document.cookie = "mycookiename=value; expires=some gmt date time; path=thepath; domain=the domain";
Therefore, if we wanted to set a session only cookie, we can set something like this:
document.cookie = "mtracker=somevalue; expires=0; path=/";
It looks like the PHP equivalent isn’t it?
The above code snippet works flawlessly in Firefox and Google Chrome. However, it expires immediately as soon as it is set in Internet Explorer. My Google Kung-Fu didn’t work this time and ask a colleague to help debug the issue.
The problem was that Internet explorer has different interpretation with the
expires parameter. Instead of giving ZERO to expire, we will leave it out completely. This should be the syntax in most cases.
document.cookie = "mtracker=somevalue; path=/";
That’s it! Be gentle to our friend IE.
Thanks–I know this is an old post but it was very helpful. Couldn’t get it to work in IE to save my life and this fixed it.
Excellent!!!!!!!!!!!!!!!!!!!!! I found a different solution for the IE problem before but it was far more complicated and it was written by someone else. This is just one line. Excellent!!!!!!!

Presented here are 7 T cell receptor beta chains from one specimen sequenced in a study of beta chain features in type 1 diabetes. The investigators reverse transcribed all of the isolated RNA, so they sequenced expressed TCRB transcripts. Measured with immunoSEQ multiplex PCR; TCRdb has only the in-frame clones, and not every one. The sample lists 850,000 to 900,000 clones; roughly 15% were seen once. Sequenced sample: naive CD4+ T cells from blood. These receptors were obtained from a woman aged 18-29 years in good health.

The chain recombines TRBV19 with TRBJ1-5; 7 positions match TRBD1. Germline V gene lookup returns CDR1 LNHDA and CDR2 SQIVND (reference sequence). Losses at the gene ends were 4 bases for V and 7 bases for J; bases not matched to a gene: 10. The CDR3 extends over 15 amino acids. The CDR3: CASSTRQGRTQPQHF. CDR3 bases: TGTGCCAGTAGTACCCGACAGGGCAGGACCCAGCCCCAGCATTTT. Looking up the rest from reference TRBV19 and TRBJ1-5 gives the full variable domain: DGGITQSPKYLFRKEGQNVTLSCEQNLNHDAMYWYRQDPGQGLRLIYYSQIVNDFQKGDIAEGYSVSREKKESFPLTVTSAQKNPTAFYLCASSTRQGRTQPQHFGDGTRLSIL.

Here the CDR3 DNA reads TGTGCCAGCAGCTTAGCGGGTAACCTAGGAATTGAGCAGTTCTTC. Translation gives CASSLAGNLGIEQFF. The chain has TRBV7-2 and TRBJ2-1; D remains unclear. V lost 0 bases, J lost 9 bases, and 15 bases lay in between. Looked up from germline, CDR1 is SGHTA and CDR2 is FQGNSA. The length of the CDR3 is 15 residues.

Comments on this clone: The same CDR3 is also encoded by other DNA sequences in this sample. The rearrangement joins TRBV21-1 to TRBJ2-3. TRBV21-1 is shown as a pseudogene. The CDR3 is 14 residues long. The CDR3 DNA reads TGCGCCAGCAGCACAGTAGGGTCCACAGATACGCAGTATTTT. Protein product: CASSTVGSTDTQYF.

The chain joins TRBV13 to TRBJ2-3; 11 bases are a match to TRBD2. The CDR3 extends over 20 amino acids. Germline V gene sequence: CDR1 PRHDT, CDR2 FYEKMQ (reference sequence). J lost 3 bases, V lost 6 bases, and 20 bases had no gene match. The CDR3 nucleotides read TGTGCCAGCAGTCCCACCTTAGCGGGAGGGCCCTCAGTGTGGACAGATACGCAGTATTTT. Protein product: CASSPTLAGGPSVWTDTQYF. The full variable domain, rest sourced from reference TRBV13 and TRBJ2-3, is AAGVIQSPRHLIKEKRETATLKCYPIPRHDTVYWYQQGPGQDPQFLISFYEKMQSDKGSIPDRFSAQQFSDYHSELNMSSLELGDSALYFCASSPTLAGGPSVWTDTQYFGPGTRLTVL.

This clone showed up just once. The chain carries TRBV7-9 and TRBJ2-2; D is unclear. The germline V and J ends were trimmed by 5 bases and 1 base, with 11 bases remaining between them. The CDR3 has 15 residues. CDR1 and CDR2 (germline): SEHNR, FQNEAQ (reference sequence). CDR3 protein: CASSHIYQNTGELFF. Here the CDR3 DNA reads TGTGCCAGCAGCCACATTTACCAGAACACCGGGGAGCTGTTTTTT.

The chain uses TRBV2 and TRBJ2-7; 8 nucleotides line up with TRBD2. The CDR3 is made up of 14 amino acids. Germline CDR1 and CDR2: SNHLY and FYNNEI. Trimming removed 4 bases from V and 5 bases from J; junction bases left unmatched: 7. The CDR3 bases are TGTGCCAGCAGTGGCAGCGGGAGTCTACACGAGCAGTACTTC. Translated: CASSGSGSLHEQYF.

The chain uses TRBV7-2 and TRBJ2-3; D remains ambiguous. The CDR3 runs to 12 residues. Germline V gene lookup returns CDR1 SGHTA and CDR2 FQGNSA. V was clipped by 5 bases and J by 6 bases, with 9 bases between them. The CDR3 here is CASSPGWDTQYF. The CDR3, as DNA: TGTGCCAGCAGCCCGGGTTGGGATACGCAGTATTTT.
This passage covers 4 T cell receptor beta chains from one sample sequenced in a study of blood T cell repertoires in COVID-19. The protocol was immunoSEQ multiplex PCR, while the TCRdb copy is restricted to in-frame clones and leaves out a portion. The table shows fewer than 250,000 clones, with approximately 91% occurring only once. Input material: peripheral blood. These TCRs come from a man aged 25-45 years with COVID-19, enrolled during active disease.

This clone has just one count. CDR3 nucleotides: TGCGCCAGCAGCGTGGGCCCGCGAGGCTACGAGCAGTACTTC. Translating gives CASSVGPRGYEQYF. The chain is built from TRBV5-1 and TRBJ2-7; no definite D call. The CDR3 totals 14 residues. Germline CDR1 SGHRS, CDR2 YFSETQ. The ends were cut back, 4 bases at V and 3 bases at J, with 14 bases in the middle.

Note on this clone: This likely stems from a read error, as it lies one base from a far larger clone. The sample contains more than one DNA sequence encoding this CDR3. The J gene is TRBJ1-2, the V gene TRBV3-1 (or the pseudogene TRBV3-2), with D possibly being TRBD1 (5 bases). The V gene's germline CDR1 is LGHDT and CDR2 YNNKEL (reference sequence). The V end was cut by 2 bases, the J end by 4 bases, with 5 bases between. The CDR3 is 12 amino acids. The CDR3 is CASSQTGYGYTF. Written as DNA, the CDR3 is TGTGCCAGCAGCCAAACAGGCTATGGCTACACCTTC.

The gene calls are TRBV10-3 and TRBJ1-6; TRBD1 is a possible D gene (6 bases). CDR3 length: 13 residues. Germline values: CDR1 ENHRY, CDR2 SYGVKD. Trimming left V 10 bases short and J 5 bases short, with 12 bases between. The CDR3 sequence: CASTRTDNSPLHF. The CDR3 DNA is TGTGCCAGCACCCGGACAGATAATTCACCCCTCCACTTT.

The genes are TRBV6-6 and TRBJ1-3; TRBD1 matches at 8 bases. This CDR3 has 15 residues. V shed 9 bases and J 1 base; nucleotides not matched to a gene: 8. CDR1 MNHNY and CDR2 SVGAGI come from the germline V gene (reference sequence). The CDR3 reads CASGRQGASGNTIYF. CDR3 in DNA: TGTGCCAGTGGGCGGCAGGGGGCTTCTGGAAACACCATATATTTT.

My code needs to go on a diet and you’re definitely helping.
If you want to support MSIE 9 and your script does both cookie setting and DOM manipulation (such as calling removeChild), set the cookie before doing the DOM manipulation. Otherwise, MSIE 9 might not keep the cookie any longer than a fraction of a second; this appears to be a bug in MSIE 9. For more details, download the Web Adjuster source code and search it for “works around a bug in MSIE 9”.
Does excluding the expires parameter work correctly in Chrome/Firefox as well or do you need to implement both depending on the browser?
As far as I know, it works and it is still live in production without issues.